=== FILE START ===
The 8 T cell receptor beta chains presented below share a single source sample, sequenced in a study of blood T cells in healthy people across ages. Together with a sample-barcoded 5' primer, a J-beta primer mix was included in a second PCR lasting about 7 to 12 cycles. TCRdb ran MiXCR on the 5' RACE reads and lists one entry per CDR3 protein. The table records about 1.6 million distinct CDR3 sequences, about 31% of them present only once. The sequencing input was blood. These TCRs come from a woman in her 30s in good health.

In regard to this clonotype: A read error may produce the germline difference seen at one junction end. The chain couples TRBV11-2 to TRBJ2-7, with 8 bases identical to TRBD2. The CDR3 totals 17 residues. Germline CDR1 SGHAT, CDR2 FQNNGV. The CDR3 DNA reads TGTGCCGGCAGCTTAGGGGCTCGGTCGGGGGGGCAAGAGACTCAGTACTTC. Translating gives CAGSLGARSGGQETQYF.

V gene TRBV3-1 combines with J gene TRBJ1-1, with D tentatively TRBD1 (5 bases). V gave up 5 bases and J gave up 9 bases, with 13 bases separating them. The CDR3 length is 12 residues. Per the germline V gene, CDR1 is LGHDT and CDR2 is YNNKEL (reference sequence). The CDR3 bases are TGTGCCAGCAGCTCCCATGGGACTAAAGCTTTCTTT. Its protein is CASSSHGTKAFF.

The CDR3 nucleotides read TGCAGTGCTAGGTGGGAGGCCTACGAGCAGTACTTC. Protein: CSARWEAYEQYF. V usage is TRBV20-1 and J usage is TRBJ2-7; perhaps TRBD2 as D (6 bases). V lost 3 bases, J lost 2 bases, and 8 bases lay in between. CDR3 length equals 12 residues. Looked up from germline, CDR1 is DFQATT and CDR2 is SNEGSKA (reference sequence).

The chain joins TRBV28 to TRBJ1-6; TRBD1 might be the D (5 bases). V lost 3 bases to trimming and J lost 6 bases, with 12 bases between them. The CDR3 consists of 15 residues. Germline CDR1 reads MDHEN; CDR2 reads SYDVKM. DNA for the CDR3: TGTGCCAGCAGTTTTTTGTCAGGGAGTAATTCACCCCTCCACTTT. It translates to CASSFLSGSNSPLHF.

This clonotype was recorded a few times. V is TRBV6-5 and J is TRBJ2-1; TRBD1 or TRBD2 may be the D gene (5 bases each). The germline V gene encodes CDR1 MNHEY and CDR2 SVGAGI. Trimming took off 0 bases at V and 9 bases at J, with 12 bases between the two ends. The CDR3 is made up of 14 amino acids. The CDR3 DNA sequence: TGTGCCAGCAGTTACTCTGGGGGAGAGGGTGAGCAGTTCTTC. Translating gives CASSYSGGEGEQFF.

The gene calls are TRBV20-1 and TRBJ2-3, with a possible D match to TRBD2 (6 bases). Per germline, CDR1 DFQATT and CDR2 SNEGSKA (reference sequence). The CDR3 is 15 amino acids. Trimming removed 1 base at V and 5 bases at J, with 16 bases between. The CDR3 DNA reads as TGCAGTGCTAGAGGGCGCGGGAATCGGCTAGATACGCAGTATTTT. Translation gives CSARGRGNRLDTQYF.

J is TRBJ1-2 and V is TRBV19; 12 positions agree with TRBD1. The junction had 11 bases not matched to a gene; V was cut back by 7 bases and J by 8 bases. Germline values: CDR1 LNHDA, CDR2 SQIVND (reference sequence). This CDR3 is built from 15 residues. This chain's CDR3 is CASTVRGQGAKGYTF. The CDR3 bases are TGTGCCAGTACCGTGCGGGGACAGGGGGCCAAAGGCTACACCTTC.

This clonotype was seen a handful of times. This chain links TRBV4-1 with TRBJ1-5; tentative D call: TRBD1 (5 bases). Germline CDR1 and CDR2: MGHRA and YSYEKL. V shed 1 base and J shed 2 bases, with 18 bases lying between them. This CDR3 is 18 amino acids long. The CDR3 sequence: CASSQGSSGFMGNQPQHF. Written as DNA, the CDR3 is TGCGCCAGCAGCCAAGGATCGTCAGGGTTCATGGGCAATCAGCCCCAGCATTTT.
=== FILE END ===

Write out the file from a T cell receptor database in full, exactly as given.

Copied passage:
The 8 T cell receptor beta chains presented below share a single source sample, sequenced in a study of blood T cells in healthy people across ages. Together with a sample-barcoded 5' primer, a J-beta primer mix was included in a second PCR lasting about 7 to 12 cycles. TCRdb ran MiXCR on the 5' RACE reads and lists one entry per CDR3 protein. The table records about 1.6 million distinct CDR3 sequences, about 31% of them present only once. The sequencing input was blood. These TCRs come from a woman in her 30s in good health.

In regard to this clonotype: A read error may produce the germline difference seen at one junction end. The chain couples TRBV11-2 to TRBJ2-7, with 8 bases identical to TRBD2. The CDR3 totals 17 residues. Germline CDR1 SGHAT, CDR2 FQNNGV. The CDR3 DNA reads TGTGCCGGCAGCTTAGGGGCTCGGTCGGGGGGGCAAGAGACTCAGTACTTC. Translating gives CAGSLGARSGGQETQYF.

V gene TRBV3-1 combines with J gene TRBJ1-1, with D tentatively TRBD1 (5 bases). V gave up 5 bases and J gave up 9 bases, with 13 bases separating them. The CDR3 length is 12 residues. Per the germline V gene, CDR1 is LGHDT and CDR2 is YNNKEL (reference sequence). The CDR3 bases are TGTGCCAGCAGCTCCCATGGGACTAAAGCTTTCTTT. Its protein is CASSSHGTKAFF.

The CDR3 nucleotides read TGCAGTGCTAGGTGGGAGGCCTACGAGCAGTACTTC. Protein: CSARWEAYEQYF. V usage is TRBV20-1 and J usage is TRBJ2-7; perhaps TRBD2 as D (6 bases). V lost 3 bases, J lost 2 bases, and 8 bases lay in between. CDR3 length equals 12 residues. Looked up from germline, CDR1 is DFQATT and CDR2 is SNEGSKA (reference sequence).

The chain joins TRBV28 to TRBJ1-6; TRBD1 might be the D (5 bases). V lost 3 bases to trimming and J lost 6 bases, with 12 bases between them. The CDR3 consists of 15 residues. Germline CDR1 reads MDHEN; CDR2 reads SYDVKM. DNA for the CDR3: TGTGCCAGCAGTTTTTTGTCAGGGAGTAATTCACCCCTCCACTTT. It translates to CASSFLSGSNSPLHF.

This clonotype was recorded a few times. V is TRBV6-5 and J is TRBJ2-1; TRBD1 or TRBD2 may be the D gene (5 bases each). The germline V gene encodes CDR1 MNHEY and CDR2 SVGAGI. Trimming took off 0 bases at V and 9 bases at J, with 12 bases between the two ends. The CDR3 is made up of 14 amino acids. The CDR3 DNA sequence: TGTGCCAGCAGTTACTCTGGGGGAGAGGGTGAGCAGTTCTTC. Translating gives CASSYSGGEGEQFF.

The gene calls are TRBV20-1 and TRBJ2-3, with a possible D match to TRBD2 (6 bases). Per germline, CDR1 DFQATT and CDR2 SNEGSKA (reference sequence). The CDR3 is 15 amino acids. Trimming removed 1 base at V and 5 bases at J, with 16 bases between. The CDR3 DNA reads as TGCAGTGCTAGAGGGCGCGGGAATCGGCTAGATACGCAGTATTTT. Translation gives CSARGRGNRLDTQYF.

J is TRBJ1-2 and V is TRBV19; 12 positions agree with TRBD1. The junction had 11 bases not matched to a gene; V was cut back by 7 bases and J by 8 bases. Germline values: CDR1 LNHDA, CDR2 SQIVND (reference sequence). This CDR3 is built from 15 residues. This chain's CDR3 is CASTVRGQGAKGYTF. The CDR3 bases are TGTGCCAGTACCGTGCGGGGACAGGGGGCCAAAGGCTACACCTTC.

This clonotype was seen a handful of times. This chain links TRBV4-1 with TRBJ1-5; tentative D call: TRBD1 (5 bases). Germline CDR1 and CDR2: MGHRA and YSYEKL. V shed 1 base and J shed 2 bases, with 18 bases lying between them. This CDR3 is 18 amino acids long. The CDR3 sequence: CASSQGSSGFMGNQPQHF. Written as DNA, the CDR3 is TGCGCCAGCAGCCAAGGATCGTCAGGGTTCATGGGCAATCAGCCCCAGCATTTT.